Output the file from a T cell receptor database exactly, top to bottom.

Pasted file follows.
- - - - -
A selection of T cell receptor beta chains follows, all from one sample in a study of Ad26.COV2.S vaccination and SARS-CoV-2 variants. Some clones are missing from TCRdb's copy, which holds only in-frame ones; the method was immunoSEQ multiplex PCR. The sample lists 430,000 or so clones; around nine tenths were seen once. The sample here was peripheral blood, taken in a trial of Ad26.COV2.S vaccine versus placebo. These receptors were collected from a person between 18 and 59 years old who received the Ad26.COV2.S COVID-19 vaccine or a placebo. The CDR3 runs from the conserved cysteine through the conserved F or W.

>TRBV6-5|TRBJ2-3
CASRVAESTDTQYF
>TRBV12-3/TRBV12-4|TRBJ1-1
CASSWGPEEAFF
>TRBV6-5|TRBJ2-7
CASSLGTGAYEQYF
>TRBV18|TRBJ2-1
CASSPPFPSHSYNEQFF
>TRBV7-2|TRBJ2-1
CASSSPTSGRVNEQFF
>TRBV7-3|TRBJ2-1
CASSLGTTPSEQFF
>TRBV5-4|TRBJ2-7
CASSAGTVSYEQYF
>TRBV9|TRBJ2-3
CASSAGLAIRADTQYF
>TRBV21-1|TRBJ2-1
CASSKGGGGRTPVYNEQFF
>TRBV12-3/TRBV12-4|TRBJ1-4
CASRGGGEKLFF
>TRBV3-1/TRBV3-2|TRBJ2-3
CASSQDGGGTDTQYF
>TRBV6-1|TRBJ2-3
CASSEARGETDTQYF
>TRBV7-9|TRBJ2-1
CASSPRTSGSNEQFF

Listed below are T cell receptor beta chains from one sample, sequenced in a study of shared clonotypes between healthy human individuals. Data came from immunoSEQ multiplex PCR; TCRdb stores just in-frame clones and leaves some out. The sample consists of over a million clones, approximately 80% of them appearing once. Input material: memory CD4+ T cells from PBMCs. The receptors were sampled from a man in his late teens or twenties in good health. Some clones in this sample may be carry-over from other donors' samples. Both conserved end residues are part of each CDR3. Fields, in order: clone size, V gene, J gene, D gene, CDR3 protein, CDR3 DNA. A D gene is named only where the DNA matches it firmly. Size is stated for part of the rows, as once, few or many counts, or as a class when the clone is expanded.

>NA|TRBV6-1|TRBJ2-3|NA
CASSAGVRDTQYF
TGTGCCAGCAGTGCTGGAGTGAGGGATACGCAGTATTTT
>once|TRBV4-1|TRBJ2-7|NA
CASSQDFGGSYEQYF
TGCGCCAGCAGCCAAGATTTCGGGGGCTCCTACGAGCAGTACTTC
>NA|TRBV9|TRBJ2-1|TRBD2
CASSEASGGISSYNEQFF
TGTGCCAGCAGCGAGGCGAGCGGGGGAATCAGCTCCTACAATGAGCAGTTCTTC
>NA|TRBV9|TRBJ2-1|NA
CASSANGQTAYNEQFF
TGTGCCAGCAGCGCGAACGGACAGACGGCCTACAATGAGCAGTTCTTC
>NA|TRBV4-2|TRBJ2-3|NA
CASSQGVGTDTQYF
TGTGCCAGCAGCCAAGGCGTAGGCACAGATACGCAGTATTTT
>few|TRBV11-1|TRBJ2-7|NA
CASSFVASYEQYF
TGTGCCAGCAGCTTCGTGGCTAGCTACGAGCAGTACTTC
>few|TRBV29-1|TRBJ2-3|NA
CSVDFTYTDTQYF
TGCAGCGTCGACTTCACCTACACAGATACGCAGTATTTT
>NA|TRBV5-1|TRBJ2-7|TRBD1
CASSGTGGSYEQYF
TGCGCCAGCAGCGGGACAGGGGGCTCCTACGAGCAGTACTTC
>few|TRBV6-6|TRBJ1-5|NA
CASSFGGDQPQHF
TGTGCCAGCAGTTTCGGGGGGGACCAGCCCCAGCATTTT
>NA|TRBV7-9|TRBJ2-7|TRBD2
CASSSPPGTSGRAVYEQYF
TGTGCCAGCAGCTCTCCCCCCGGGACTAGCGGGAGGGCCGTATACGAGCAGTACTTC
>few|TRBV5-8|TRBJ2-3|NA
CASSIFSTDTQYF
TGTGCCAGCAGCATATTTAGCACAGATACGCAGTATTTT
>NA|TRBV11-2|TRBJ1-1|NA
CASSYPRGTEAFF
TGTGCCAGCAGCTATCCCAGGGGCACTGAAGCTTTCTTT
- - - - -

A selection of T cell receptor beta chains follows, all from one sample in a study of Ad26.COV2.S vaccination and SARS-CoV-2 variants. Some clones are missing from TCRdb's copy, which holds only in-frame ones; the method was immunoSEQ multiplex PCR. The sample lists 430,000 or so clones; around nine tenths were seen once. The sample here was peripheral blood, taken in a trial of Ad26.COV2.S vaccine versus placebo. These receptors were collected from a person between 18 and 59 years old who received the Ad26.COV2.S COVID-19 vaccine or a placebo. The CDR3 runs from the conserved cysteine through the conserved F or W.

>TRBV6-5|TRBJ2-3
CASRVAESTDTQYF
>TRBV12-3/TRBV12-4|TRBJ1-1
CASSWGPEEAFF
>TRBV6-5|TRBJ2-7
CASSLGTGAYEQYF
>TRBV18|TRBJ2-1
CASSPPFPSHSYNEQFF
>TRBV7-2|TRBJ2-1
CASSSPTSGRVNEQFF
>TRBV7-3|TRBJ2-1
CASSLGTTPSEQFF
>TRBV5-4|TRBJ2-7
CASSAGTVSYEQYF
>TRBV9|TRBJ2-3
CASSAGLAIRADTQYF
>TRBV21-1|TRBJ2-1
CASSKGGGGRTPVYNEQFF
>TRBV12-3/TRBV12-4|TRBJ1-4
CASRGGGEKLFF
>TRBV3-1/TRBV3-2|TRBJ2-3
CASSQDGGGTDTQYF
>TRBV6-1|TRBJ2-3
CASSEARGETDTQYF
>TRBV7-9|TRBJ2-1
CASSPRTSGSNEQFF

Listed below are T cell receptor beta chains from one sample, sequenced in a study of shared clonotypes between healthy human individuals. Data came from immunoSEQ multiplex PCR; TCRdb stores just in-frame clones and leaves some out. The sample consists of over a million clones, approximately 80% of them appearing once. Input material: memory CD4+ T cells from PBMCs. The receptors were sampled from a man in his late teens or twenties in good health. Some clones in this sample may be carry-over from other donors' samples. Both conserved end residues are part of each CDR3. Fields, in order: clone size, V gene, J gene, D gene, CDR3 protein, CDR3 DNA. A D gene is named only where the DNA matches it firmly. Size is stated for part of the rows, as once, few or many counts, or as a class when the clone is expanded.

>NA|TRBV6-1|TRBJ2-3|NA
CASSAGVRDTQYF
TGTGCCAGCAGTGCTGGAGTGAGGGATACGCAGTATTTT
>once|TRBV4-1|TRBJ2-7|NA
CASSQDFGGSYEQYF
TGCGCCAGCAGCCAAGATTTCGGGGGCTCCTACGAGCAGTACTTC
>NA|TRBV9|TRBJ2-1|TRBD2
CASSEASGGISSYNEQFF
TGTGCCAGCAGCGAGGCGAGCGGGGGAATCAGCTCCTACAATGAGCAGTTCTTC
>NA|TRBV9|TRBJ2-1|NA
CASSANGQTAYNEQFF
TGTGCCAGCAGCGCGAACGGACAGACGGCCTACAATGAGCAGTTCTTC
>NA|TRBV4-2|TRBJ2-3|NA
CASSQGVGTDTQYF
TGTGCCAGCAGCCAAGGCGTAGGCACAGATACGCAGTATTTT
>few|TRBV11-1|TRBJ2-7|NA
CASSFVASYEQYF
TGTGCCAGCAGCTTCGTGGCTAGCTACGAGCAGTACTTC
>few|TRBV29-1|TRBJ2-3|NA
CSVDFTYTDTQYF
TGCAGCGTCGACTTCACCTACACAGATACGCAGTATTTT
>NA|TRBV5-1|TRBJ2-7|TRBD1
CASSGTGGSYEQYF
TGCGCCAGCAGCGGGACAGGGGGCTCCTACGAGCAGTACTTC
>few|TRBV6-6|TRBJ1-5|NA
CASSFGGDQPQHF
TGTGCCAGCAGTTTCGGGGGGGACCAGCCCCAGCATTTT
>NA|TRBV7-9|TRBJ2-7|TRBD2
CASSSPPGTSGRAVYEQYF
TGTGCCAGCAGCTCTCCCCCCGGGACTAGCGGGAGGGCCGTATACGAGCAGTACTTC
>few|TRBV5-8|TRBJ2-3|NA
CASSIFSTDTQYF
TGTGCCAGCAGCATATTTAGCACAGATACGCAGTATTTT
>NA|TRBV11-2|TRBJ1-1|NA
CASSYPRGTEAFF
TGTGCCAGCAGCTATCCCAGGGGCACTGAAGCTTTCTTT